I hate the idea of outlining, but...

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Silverdragon
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Thu May 24, 2018 9:21 am Post

lunk wrote:
mbbntu wrote:...you just throw stuff on the paper without thinking. It didn't matter where it went, or if the connections were "wrong". When you had got the stuff out of your head you could look at it and rearrange things.

That's the exact reason why I prefer Scapple for this kind of true brainstorming. :)

Connections are arbitrary. They don't exist unless you explicitly put them there. I group my stuff together using frames around them, the "magnet" function to keep them together if I want to, or remove the magnet if I realize they don't fit together.
I do use iThoughts as well, partly because it is available on my iPad. Oh, how I wish there was an iOS version of Scapple, in which one could use the Apple pencil. But as for now, there are alternatives like Papers by 53 for drawing and sketching things and Cardflow which I use for some stuff (like drawing a story board).

Whereas I find having to draw every single blessed connection by hand to be a pain in the keister exceeded only by those 3 page chapter sketches with 4x5 motivation grids. :D I can create an unconnected topic in iThoughts with a double click if I want one, but 95% of the time, I don't.

And that last sentence explains, I think, why we prefer different tools—as it sounds like 95% of the time you DO want an unconnected topic. So you choose the tool that suits the way you think—as do I. Happy writing!
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John Dodds
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Thu May 24, 2018 10:51 am Post

Thanks everyone for the valuable and interesting replies. Much appreciated.

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mbbntu
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Thu May 24, 2018 11:11 am Post

It's possible that the material we deal with also influences our choices. I am exclusively working non-fiction, and I am either explaining things or constructing an argument. For me, therefore, it is not so much a matter of simple connections, but a matter of "flow". If I get ideas in the wrong order, people will not understand. This is another reason why I don't use boxes, because the way that I move from one thing to another is crucial to me, so connections are absolutely basic, and boxes are separators, not connectors. I don't mind scattering things about to begin with, but the next phase will be establishing the flow, and if I do everything in iThoughts I can take the "scatter" of items that I have created and transform them into sections of the flow in the same map.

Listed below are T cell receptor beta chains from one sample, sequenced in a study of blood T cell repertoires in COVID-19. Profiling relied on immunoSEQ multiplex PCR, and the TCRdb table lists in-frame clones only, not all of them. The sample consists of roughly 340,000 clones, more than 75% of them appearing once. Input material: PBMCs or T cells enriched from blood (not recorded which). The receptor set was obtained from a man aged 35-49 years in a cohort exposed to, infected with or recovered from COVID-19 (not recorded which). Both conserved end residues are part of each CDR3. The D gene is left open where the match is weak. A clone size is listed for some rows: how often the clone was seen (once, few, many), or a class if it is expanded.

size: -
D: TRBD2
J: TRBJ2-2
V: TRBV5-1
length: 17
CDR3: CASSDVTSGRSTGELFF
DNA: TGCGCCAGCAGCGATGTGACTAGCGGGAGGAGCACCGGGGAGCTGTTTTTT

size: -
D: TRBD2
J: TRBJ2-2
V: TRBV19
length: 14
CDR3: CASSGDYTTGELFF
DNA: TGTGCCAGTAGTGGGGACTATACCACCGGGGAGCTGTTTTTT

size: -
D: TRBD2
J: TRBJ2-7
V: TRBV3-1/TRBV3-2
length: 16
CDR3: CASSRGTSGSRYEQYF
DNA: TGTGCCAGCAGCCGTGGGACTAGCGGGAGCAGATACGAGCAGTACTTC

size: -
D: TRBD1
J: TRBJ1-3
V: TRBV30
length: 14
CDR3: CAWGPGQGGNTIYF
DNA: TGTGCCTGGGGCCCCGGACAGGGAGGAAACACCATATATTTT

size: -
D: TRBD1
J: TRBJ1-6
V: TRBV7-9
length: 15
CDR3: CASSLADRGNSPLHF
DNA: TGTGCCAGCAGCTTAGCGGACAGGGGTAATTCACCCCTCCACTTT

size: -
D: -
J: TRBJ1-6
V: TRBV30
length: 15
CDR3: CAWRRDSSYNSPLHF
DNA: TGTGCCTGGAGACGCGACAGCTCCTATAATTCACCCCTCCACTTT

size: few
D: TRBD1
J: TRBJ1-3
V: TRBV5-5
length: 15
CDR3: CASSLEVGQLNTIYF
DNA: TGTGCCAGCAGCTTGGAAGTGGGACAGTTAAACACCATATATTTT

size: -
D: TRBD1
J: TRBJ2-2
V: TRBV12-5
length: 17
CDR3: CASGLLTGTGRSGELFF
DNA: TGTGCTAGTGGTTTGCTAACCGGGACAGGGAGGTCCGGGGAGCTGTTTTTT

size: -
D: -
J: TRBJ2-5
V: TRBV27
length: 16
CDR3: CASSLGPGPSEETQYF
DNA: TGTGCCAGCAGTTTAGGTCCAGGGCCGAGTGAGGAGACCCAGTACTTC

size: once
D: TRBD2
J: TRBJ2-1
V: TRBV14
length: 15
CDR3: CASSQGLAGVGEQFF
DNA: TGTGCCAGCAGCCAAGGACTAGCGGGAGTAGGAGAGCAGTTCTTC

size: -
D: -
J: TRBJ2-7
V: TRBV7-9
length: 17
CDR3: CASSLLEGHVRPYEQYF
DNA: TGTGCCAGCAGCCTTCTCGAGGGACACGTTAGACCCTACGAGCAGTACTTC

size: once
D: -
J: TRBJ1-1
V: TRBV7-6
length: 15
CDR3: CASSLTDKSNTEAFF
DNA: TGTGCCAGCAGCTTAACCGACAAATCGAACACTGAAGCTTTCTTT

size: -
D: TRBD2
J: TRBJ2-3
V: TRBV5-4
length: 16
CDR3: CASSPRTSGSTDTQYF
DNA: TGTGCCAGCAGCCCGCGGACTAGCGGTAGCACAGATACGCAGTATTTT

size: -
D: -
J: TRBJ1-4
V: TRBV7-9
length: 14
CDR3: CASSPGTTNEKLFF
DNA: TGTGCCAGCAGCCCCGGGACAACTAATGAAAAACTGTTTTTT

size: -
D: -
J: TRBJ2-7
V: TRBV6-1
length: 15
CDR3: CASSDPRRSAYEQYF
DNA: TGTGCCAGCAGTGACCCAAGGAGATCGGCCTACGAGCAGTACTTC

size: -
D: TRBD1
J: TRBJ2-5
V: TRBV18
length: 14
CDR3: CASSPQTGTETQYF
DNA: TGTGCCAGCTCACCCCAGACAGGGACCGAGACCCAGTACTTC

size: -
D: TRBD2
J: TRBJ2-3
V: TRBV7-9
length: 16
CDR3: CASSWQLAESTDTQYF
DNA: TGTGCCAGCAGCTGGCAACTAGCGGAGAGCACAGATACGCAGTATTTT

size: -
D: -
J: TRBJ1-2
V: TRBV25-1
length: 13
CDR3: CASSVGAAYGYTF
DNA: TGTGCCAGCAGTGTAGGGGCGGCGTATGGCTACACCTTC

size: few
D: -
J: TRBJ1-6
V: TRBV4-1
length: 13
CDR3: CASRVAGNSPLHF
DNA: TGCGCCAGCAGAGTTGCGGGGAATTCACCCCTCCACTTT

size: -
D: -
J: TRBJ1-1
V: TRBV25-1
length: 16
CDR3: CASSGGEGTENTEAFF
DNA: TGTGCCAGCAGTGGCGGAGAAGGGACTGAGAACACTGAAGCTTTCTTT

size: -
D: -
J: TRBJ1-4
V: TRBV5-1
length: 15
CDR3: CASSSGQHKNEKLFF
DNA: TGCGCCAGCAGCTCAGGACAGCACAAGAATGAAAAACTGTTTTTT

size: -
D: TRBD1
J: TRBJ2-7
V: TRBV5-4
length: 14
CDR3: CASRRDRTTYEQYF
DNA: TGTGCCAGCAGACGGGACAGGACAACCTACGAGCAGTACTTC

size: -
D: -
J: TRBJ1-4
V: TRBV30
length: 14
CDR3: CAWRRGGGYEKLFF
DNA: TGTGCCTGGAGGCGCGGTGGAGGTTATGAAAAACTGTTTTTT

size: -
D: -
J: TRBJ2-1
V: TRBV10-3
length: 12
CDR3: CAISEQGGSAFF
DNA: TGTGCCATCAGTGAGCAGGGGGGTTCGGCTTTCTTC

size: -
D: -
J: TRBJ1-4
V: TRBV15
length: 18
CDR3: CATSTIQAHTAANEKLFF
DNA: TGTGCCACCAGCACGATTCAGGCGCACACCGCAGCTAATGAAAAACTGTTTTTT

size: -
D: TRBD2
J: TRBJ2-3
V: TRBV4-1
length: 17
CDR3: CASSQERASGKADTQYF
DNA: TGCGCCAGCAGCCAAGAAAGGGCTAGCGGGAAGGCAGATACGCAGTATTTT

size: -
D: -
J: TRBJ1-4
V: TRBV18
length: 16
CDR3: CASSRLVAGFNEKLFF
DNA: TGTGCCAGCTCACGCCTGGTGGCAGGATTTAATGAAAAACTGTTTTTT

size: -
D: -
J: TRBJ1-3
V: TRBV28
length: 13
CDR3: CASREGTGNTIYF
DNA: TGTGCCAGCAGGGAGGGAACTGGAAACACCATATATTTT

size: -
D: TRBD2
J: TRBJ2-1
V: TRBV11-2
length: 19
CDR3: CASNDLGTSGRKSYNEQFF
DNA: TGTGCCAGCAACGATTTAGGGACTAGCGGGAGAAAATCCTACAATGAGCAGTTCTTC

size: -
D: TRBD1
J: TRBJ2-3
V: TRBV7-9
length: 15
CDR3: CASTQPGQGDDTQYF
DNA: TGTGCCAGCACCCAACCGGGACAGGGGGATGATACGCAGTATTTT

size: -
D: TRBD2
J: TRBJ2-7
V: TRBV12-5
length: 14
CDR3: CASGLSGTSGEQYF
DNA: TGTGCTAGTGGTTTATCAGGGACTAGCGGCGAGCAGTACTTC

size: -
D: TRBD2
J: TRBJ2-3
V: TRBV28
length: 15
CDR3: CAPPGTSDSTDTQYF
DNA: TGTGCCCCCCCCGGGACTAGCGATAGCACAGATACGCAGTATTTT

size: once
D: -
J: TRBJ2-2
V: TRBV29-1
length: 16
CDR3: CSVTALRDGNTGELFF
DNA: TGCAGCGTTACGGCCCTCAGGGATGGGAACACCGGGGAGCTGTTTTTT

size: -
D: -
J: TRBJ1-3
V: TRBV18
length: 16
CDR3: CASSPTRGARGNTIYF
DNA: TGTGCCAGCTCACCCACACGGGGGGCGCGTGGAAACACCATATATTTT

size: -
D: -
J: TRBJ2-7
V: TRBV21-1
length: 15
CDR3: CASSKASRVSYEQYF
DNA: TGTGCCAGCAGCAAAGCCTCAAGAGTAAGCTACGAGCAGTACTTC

And as John Dodds is on Windows, he might like to know there is a Windows version of iThoughts.
You should judge people not by how close they get to the top, but by how far they have come from the bottom. Some people have a mountain to climb just to get to the place where others start out. (Me, 2010)

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John Dodds
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Thu May 24, 2018 11:35 am Post

I appreciate the heads up on the fact I am a Windows user, so an alternative to IThoughts and Scrapple could be useful.

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lunk
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Thu May 24, 2018 12:37 pm Post

I am a user, writing non-fiction and science, using:
* Mac Scrivener 3 on a Macbook 12”, MacBook Pro 13”, and iMac 27”, all running Mojave.
* iOS Scrivener 1 on an iPhone 11 Pro, iPad Air 9.7”, and iPad Pro 12.9”, all running the latest iOS

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Thu May 24, 2018 1:00 pm Post

Thanks, Lunk, I did not know that.

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Silverdragon
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Thu May 24, 2018 4:57 pm Post